Water Conscious Drought Tolerant Landscaping – Low Maintenance Native Plants
How many people love to weed their yards? How about irrigating, fertilize and prune? What if you could install a gorgeous, aromatic garden that weeded itself, didn’t need regular irrigation, and fertilizing and pruning are actually forbidden? What if plants in this garden were so flexible that you could have a country cottage look, Japanese garden, woodlands, meadow or riparian look as well as attract butterflies, hummingbirds and snakes? Well, maybe not snakes.
Enter the native Southern California garden. Plants native to Southern California are drought tolerant in the summer, and grow their root systems during the wetter winter. Don’t bother irrigating. Generally, they do not like to be watered artificially and drip irrigation could cause root rot. No fertilizer! They are accustomed to our soil conditions, some actually preferring poor, sandy or rocky soils. Some plants flower not only in the spring but also in the fall—a double bonus. Some plants are edible or may be used as seasonings or as herbal topical treatments as Native Americans have for centuries. And, except for an occasional nibble by a hungry bunny, native Southern California plants generally don’t like to be pruned, although some can be trained into a hedge or other form.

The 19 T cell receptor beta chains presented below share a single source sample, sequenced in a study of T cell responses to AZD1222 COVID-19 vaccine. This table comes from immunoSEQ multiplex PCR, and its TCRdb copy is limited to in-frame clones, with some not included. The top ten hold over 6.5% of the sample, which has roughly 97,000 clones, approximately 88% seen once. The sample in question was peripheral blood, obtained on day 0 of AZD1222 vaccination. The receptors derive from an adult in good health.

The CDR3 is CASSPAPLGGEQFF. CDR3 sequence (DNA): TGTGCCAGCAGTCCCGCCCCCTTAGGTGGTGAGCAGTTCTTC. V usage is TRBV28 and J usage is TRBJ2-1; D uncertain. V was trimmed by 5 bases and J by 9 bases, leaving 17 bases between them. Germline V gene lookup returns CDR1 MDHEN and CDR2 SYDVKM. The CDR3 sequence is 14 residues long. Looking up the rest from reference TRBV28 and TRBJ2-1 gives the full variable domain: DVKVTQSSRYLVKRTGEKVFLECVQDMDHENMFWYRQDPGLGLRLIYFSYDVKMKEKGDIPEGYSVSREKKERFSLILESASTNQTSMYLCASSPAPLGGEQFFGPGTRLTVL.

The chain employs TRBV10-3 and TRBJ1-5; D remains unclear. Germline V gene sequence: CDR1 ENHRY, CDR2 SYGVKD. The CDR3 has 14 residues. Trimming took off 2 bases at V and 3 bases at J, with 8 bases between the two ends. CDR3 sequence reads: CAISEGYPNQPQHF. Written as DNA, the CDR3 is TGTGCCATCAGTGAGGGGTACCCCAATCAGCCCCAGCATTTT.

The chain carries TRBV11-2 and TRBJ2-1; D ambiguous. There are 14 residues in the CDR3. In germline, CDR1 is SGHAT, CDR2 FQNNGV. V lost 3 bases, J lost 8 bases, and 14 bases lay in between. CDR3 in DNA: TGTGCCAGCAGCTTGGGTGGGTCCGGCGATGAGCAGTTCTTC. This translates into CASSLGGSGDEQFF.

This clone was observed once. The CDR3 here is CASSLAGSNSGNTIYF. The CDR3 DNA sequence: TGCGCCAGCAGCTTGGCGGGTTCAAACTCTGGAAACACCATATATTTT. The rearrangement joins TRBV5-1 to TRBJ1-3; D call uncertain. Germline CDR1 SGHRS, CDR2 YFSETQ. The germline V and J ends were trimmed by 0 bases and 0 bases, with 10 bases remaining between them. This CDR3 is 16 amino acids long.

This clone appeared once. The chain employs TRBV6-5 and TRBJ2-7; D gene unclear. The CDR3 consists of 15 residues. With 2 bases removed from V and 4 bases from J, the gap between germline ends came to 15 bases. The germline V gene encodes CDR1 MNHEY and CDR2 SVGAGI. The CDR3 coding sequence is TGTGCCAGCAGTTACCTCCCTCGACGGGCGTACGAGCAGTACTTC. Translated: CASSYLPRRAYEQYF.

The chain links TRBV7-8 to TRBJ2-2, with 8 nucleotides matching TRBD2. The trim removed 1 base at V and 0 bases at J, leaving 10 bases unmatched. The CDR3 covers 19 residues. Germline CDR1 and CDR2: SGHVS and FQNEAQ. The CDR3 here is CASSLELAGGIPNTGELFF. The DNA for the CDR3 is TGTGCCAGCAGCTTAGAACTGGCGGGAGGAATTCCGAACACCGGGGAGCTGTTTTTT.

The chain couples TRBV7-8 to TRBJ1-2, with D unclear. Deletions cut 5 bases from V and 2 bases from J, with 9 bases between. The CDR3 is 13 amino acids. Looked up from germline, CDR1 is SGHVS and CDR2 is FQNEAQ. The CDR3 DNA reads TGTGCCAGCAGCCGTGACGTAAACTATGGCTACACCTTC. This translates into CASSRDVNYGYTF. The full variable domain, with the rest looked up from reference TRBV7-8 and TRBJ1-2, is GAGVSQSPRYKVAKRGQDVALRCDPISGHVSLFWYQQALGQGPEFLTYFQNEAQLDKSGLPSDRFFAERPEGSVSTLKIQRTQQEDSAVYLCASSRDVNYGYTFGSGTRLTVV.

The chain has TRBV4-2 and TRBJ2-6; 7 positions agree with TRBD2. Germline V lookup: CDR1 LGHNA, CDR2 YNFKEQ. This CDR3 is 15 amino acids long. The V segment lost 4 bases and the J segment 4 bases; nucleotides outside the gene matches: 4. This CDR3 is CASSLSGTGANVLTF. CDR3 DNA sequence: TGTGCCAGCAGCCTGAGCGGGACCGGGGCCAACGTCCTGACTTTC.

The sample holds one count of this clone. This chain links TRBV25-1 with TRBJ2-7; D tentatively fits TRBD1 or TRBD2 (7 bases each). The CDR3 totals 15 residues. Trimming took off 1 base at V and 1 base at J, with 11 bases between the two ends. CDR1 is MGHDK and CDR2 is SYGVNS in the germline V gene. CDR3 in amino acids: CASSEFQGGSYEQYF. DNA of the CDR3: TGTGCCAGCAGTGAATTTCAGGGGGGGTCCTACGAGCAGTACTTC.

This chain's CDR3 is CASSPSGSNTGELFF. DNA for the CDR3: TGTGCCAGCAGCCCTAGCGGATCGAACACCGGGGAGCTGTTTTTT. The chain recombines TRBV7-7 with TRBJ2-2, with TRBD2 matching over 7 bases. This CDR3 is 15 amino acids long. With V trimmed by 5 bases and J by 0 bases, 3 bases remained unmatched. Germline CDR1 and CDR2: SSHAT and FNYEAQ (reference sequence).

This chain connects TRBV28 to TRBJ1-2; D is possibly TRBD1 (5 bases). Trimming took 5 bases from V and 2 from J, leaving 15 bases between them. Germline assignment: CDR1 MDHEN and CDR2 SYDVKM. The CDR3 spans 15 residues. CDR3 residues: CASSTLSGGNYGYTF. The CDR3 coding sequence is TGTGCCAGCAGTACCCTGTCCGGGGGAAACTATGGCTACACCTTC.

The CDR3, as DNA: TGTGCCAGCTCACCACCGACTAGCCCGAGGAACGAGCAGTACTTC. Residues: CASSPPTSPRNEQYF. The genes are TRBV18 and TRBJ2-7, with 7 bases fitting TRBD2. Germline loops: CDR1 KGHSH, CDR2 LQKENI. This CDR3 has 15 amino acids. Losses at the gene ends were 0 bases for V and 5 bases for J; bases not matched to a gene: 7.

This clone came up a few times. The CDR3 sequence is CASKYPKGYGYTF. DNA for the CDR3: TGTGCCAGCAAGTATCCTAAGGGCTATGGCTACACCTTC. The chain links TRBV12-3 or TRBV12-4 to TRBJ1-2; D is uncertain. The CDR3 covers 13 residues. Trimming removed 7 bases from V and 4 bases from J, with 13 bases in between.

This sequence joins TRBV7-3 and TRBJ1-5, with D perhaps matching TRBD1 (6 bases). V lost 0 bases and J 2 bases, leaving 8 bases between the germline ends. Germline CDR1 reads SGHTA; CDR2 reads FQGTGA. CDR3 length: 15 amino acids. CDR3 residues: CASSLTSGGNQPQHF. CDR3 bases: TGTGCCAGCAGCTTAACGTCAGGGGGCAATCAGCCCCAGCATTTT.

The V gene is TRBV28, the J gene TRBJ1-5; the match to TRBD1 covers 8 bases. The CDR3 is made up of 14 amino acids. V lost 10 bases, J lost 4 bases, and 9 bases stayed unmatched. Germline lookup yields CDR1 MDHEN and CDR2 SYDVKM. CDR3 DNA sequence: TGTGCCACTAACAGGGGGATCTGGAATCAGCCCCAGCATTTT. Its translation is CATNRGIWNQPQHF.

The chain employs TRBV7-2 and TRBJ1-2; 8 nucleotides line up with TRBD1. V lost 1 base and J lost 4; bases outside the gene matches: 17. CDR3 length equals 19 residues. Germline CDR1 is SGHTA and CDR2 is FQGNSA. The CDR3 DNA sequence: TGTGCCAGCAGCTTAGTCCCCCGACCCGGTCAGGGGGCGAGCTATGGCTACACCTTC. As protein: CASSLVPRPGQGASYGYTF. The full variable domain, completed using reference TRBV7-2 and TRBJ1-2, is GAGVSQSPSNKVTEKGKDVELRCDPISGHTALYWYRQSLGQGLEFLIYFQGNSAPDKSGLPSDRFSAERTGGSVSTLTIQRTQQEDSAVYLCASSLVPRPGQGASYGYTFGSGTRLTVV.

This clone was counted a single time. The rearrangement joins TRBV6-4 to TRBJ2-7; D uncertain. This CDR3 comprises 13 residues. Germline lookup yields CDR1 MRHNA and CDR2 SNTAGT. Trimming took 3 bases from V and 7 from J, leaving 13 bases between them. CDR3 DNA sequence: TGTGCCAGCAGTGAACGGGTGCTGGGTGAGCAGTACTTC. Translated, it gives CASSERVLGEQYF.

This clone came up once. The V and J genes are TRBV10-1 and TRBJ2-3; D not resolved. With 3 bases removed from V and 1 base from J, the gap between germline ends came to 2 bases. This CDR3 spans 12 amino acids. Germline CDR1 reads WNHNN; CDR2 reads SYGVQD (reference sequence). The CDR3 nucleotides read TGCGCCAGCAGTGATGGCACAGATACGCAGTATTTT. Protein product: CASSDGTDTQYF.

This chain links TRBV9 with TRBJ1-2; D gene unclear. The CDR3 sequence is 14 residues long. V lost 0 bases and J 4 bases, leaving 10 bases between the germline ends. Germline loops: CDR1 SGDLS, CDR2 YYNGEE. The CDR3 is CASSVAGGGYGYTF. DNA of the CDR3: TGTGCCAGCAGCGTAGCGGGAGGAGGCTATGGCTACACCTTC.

You are not stuck with a few boring cacti and colored rocks spread across the front yard. Southern California has such a rich variety of plant communities including oak woodland, riparian (stream), chaparral, desert, and coastal sage to name a few. Each plant community offers trees, shrubs, vines, flowering perennials, self-seeding annuals, and ground cover to suit your landscape design needs.
Interested? While surfing the web can get you started in learning about California native landscape, probably a better place to start your research is by visiting the Santa Ana Botanical Gardens in Claremont, or visit any of the many native plant nurseries in California in autumn, during planting season. Take part in workshops, lectures and plant sales. Why not? It’s relaxing, healing and healthy like Yoga except with plants.
A couple final words: don’t bother to rake the leaves. Using leaf litter as mulch, each individual plant works in support of the other plants within the community, giving rise to a rich network of beneficial underground microbes and fungi which can kill invasive weeds as the weed seeds germinate. And, if you have a water feature such as a fountain or small pond, you could have your garden certified earning distinction as a Certified Natural Wildlife Habitat. Wouldn’t it be cool to have a certification plaque mounted subtly in your front yard just to let your visitors, friends, and neighbors know that this is a special garden… a responsible, sustainable, native Southern California Natural Wildlife Habitat?